FORT LAUDERDALE, Fla. -- For the past four days at Fort Lauderdale Stadium, the talk has centered on prospects and the pitching coach, new faces and old ones in new positions and a rookie manager's philosophies and expectations.
If nothing else, the start of spring training has returned a sense of normality to an organization after the most tumultuous year in Orioles history. The club has enjoyed the respite, even if it realizes that the tenor of training camp will undoubtedly change in the next few days.
All-Star Miguel Tejada's arrival, which will come tomorrow morning at the latest, will surely prompt the media to rehash some of the unpleasant memories, including the shortstop's trade request in December. Tejada remains an Oriole, though his satisfaction with the organization is an issue that isn't likely to go away for the time being, or at least until he addresses the issue.
"I think it is pretty much over with," said outfielder Jay Gibbons, who showed up at Fort Lauderdale Stadium a day early and took batting practice yesterday. "[Tejada has] reiterated a couple of times now what his intentions were. He just wants to win, like everybody else in here. He was frustrated. It will be a one-day story as far as I am concerned and it will be over with. ... I think it is going to be a lot less stressful spring training than last year ... or the last few years."
Gibbons, one of the longest-tenured Orioles, has experienced it all. He was around in 2001 when Albert Belle's hip condition forced him into premature retirement. He answered questions in 2002 when the national media descended on Orioles camp to talk to the club about life without Cal Ripken, and he experienced the aftermath of the death of pitcher Steve Bechler.
Then around this time last year, the clubhouse found itself in the middle of baseball's steroid controversy as two Orioles, Sammy Sosa and Rafael Palmeiro, were called to testify before Congress about the issue.
"We've had serious drama here the past few years," Gibbons said. "I am looking forward to a nice, relaxing, no-story spring training. Knock on wood."
That, of course, is probably unlikely, as long as Tejada is around. The franchise's most celebrated player put a cap on the organization's miserable 2005 when he said in early December that he'd like a change of scenery.
In making the trade request, which he rescinded about a month later, Tejada cited the Orioles front office's inactivity, and later said the club needs to go out and add pitching. Third baseman Melvin Mora backed up his friend and teammate, saying to a Sun reporter on the day of Tejada's trade request, "Who is going to pitch for us?"
Pitchers Rodrigo Lopez and Bruce Chen, who combined for 28 wins last season, were aware of the comments, but said they did not take it personally, and they still view Tejada as a good teammate and the undisputed leader of the team.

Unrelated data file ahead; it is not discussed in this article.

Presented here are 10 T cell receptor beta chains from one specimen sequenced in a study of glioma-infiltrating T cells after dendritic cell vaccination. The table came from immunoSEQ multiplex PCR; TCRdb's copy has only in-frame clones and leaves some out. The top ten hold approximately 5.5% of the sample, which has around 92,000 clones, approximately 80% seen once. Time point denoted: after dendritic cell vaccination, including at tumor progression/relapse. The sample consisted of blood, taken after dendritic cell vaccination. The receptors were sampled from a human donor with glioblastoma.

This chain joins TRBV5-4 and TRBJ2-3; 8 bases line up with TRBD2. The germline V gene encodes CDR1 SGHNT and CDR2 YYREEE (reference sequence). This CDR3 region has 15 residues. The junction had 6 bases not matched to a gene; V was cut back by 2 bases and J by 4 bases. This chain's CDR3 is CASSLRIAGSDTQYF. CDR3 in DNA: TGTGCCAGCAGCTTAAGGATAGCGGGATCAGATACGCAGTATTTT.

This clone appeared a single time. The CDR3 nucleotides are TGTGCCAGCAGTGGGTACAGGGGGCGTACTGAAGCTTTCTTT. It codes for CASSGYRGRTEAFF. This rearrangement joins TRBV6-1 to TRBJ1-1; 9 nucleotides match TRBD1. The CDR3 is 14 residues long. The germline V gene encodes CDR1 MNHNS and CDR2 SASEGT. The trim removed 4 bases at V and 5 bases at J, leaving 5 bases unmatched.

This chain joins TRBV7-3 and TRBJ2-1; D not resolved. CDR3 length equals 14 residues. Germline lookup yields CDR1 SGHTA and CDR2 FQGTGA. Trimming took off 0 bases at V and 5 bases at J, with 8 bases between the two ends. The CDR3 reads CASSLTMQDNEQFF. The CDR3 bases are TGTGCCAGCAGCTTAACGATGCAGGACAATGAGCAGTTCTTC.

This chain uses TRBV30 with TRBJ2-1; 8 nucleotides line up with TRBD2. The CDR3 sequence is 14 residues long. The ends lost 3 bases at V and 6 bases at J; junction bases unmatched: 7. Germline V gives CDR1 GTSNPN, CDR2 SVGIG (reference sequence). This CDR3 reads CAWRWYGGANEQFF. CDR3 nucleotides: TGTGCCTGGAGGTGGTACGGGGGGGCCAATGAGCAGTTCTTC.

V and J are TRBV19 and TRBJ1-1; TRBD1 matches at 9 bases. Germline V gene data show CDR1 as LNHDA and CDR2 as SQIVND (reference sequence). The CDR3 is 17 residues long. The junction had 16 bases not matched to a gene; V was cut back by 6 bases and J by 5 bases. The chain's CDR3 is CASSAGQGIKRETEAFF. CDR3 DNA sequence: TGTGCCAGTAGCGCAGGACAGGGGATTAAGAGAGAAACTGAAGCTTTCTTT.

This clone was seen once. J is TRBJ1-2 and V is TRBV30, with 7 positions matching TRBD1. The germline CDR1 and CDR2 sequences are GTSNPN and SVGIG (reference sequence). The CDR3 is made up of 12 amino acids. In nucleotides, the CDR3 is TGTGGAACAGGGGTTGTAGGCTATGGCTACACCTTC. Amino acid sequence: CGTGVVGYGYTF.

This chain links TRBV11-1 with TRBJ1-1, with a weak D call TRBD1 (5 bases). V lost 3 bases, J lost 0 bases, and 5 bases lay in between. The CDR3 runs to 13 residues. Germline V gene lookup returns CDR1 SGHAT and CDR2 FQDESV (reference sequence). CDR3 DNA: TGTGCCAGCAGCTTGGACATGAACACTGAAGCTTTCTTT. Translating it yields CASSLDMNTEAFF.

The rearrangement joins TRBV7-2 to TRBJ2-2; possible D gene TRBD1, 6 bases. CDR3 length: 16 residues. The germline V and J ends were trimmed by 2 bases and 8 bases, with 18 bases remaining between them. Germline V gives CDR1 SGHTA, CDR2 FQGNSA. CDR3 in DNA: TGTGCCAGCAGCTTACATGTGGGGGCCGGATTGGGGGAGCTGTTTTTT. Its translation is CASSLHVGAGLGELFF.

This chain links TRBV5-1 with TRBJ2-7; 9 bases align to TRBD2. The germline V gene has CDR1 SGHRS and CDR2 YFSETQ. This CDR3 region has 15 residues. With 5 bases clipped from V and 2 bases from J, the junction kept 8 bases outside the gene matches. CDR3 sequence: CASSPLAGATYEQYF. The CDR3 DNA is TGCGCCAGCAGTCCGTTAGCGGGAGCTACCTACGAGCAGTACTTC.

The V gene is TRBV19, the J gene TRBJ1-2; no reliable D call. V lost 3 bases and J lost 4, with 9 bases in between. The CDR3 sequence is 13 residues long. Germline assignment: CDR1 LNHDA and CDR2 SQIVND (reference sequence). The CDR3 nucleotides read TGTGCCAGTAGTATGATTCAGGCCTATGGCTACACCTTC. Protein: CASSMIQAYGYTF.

"To me, I am going to have the same respect and [admiration] for him," Lopez said. "I think he was kind of frustrated because of what happened last year. Honestly, that doesn't hurt my feelings. It's not about pitching, it's about the team. He can say whatever he wants, but in the end, we are a team."
Added Chen: "I don't sense any [hard feelings]. He's the leader of the clubhouse and of this team. He was talking in general, not pointing at anyone or the whole staff."
In a conference call Tuesday to promote the World Baseball Classic, Tejada said he plans to speak to the team and explain himself when he arrives at camp. Several Orioles said yesterday that they would happily listen, even though they didn't think an apology was necessary.
"I know where he is coming from because I talked to him [this offseason]," said Javy Lopez, who also requested, then rescinded a trade demand this offseason. "If he wants to apologize to us, that's something, in my opinion, that he doesn't have to do. But if he feels like he has to do it, then most likely, it will be to the pitchers to make sure he didn't offend them."
Both Flanagan and Orioles manager Sam Perlozzo said the decision to speak to the team is up to Tejada, who had a positive meeting with club officials in his native Dominican Republic after the withdrawal of his trade request.
Perlozzo has mandated that negativity stays out of the clubhouse. All of last year's issues - Palmeiro's steroid controversy, the fall from first to fourth place in the American League East, Sidney Ponson's legal problems - are in the past, the Orioles manager has said, and he is lukewarm about answering those questions.
Tejada's arrival could spur plenty, but the Orioles manager has vowed to do his part to quash any potential problems. He also maintained he has no hard feelings toward Tejada, who did not return the manager's calls this offseason.
"Mike and I talked about it today and we feel like we'd like to bring Miggy in and see exactly where he is coming from and what would be comfortable for him," Perlozzo said. "I feel like it's all over myself and I would like it to get it that way as quickly as possible. I don't want to move backward. I want to move forward, period."
So do Tejada's teammates, who have enjoyed four long-awaited days, free of controversy and full of baseball.
"This is like a new beginning for us, a fresh start," Javy Lopez said. "We don't have players like Sammy or Palmeiro, who are Hall of Famers. Hopefully, we don't have the controversy. I see a good group of guys here that are going to keep this team quiet and normal."